The walk to the ampitheatre took about 5-10 minutes through loose gravel. It was almost like you were doing a pilgrimage past the fire dancers and asian lanterns. Even the walk was an experience. The ampitheatre was huge and already full of people looking at the empty stage with two large screens either side. The screens were showing footage of festivals gone by set to the sounds of starsailor’s four to the floor remixed. We found a spot halfway up the steep hill to the left of the stage. Kate, Tina and Katherine turned up a while later with picnic blankets just in time for Missy to begin.
Missy took to the stage alone with just her piano and played one of her ballads. She has a powerful voice that belies her little body and as she sings her legs wobble all over the place in time to the music. Live she sounds just like she does on the record – no production masking here. She said she hadn’t peformed for a while and had the jitters, but I would have the jitters too if I had 15 000 people on a hill in front of me. After a couple of songs solo the rest of the band arrived. A guitarist, bass player and drummer was all she needed to bring joy and wonderment to our ears. There are some songs on the album that I feel are a bit weak but when she played them live I had a new appreciation for them. She was really good and deserves the attention she is getting, all at the age of 21.
Jeff Lang the aussie guitarist was next and a big change from Missy. His steel guitars vibrated across the crowd singing about trains and lost loves. By then it was getting past 10.30 and my whole body was shivering so hard my teeth were chattering. After all the warnings I hadn’t rugged up properly and paid for it by missing the Waifs perform on the big stage after Jeff. Danielle, Maggie, Pauline and I headed back to camp leaving Kate and the others to it.
On the way back through the festival everyone was still going strong and there was tonnes of stuff still happening. We ran in to some swaying human pods that doubled as performance art. It was quiet while they did it and strangely mesmorizing. A large crowd gathered for them. Continuing on, some masks were shoved in our hands and we were told that everyone should wear masks for the rest of the night. Pauline and I put ours on and were promptly laughed at by strangers pointing at us. Just because we looked like pigs doesn’t mean they have to be rude. 🙂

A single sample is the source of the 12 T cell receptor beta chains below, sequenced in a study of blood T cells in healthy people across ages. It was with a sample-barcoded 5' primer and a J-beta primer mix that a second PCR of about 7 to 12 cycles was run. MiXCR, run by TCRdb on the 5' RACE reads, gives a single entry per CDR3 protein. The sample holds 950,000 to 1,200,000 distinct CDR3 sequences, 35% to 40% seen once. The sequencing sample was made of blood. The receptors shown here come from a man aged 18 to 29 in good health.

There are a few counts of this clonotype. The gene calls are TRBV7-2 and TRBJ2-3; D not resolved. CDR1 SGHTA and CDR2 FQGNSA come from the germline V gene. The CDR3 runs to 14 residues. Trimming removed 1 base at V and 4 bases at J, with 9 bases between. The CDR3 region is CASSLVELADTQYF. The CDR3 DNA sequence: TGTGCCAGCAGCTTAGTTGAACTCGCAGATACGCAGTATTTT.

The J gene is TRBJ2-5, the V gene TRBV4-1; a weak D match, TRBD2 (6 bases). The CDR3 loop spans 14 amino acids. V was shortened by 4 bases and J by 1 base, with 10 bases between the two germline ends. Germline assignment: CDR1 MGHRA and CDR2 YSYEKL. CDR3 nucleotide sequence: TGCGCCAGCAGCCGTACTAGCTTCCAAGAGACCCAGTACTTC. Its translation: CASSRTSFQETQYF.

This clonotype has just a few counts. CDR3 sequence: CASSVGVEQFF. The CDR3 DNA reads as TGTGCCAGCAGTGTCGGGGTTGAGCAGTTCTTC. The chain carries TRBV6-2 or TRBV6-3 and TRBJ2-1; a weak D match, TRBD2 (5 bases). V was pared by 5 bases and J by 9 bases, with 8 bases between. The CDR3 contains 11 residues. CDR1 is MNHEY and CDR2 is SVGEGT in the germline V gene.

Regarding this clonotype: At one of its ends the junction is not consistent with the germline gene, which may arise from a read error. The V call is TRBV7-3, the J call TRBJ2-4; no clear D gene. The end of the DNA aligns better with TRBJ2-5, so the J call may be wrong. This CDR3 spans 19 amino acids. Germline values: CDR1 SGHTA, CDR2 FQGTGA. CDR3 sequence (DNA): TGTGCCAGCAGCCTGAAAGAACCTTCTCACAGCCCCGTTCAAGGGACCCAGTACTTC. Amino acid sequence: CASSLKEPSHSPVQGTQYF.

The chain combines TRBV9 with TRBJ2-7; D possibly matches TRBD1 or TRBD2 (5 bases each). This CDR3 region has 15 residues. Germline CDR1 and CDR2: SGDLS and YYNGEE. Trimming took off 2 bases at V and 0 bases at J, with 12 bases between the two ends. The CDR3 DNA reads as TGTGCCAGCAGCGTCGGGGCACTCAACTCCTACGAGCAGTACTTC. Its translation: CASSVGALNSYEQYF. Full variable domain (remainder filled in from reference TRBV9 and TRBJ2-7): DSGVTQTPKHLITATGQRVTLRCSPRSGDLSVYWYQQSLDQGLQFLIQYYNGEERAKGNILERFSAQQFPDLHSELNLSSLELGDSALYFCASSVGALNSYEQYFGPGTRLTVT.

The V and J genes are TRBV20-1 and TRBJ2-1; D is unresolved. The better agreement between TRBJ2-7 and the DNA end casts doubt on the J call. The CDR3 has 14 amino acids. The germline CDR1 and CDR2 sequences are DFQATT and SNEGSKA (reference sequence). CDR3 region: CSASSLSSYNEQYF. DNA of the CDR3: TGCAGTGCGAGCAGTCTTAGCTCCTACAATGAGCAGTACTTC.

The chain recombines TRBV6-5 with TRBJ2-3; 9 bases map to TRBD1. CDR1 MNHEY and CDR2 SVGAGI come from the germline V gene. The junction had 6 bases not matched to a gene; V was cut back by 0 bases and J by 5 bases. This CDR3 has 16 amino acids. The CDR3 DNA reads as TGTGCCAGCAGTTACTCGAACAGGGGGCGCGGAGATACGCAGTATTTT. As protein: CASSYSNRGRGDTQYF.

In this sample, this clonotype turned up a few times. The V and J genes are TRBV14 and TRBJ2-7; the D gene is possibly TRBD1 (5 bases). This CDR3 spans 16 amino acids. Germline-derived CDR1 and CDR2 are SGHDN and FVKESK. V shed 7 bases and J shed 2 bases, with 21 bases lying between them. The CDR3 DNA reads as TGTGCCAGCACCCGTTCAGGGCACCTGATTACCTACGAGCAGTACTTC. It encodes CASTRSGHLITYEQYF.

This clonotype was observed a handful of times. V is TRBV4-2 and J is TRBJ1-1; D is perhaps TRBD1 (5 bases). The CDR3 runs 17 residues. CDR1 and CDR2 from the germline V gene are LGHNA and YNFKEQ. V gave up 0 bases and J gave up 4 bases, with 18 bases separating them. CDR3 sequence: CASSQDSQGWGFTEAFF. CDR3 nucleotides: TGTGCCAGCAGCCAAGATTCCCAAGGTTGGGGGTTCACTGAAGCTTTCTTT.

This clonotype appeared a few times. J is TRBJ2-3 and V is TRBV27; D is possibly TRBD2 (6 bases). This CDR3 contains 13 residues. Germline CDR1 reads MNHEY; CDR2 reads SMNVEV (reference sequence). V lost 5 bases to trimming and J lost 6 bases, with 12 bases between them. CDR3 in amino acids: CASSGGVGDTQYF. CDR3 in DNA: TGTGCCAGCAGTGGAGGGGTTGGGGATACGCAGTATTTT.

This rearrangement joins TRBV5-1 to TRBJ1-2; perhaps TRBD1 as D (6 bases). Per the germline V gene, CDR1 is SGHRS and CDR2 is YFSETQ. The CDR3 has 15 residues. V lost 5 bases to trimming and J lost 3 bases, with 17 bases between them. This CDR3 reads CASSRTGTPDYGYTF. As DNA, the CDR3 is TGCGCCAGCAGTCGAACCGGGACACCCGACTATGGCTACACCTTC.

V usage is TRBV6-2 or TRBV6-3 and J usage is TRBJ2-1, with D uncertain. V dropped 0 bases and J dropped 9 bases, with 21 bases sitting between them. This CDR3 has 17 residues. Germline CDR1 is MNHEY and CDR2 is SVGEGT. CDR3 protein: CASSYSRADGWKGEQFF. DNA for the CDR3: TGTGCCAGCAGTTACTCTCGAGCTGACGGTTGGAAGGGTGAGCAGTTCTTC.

Back at camp I was revealed as a poor packer because I had forgotten to pack toothpaste. Since I haven’t camped for probably 10 years it took me a while to get comfortable in the sleeping bag on the fold up mattress but eventually I got to sleep and passed out till morning. Awake at 6am we began packing up around 7 as I had to go to work for half that day.
The Woodford Folk Festival has grown since I went to it back when it was at Maleny and I feel that unlike other events that get worse as they get bigger this has gotten better. Because it is so spread out you don’t feel like there are a lot of people. You don’t have to wait long in line for anything and everyone there are all about having a good time. The music is a big part of the festival but it is more than that – it is a wholistic experience and a way for everyone to dive in to the “peace man” living for at least a few days every year. I am now a major fan and will probably go again next year.
Driving out of camp the sign said it all…. back to reality.
P.s. I’ll be putting more photos up on my gallery, but for now you can check out the ones at flickr.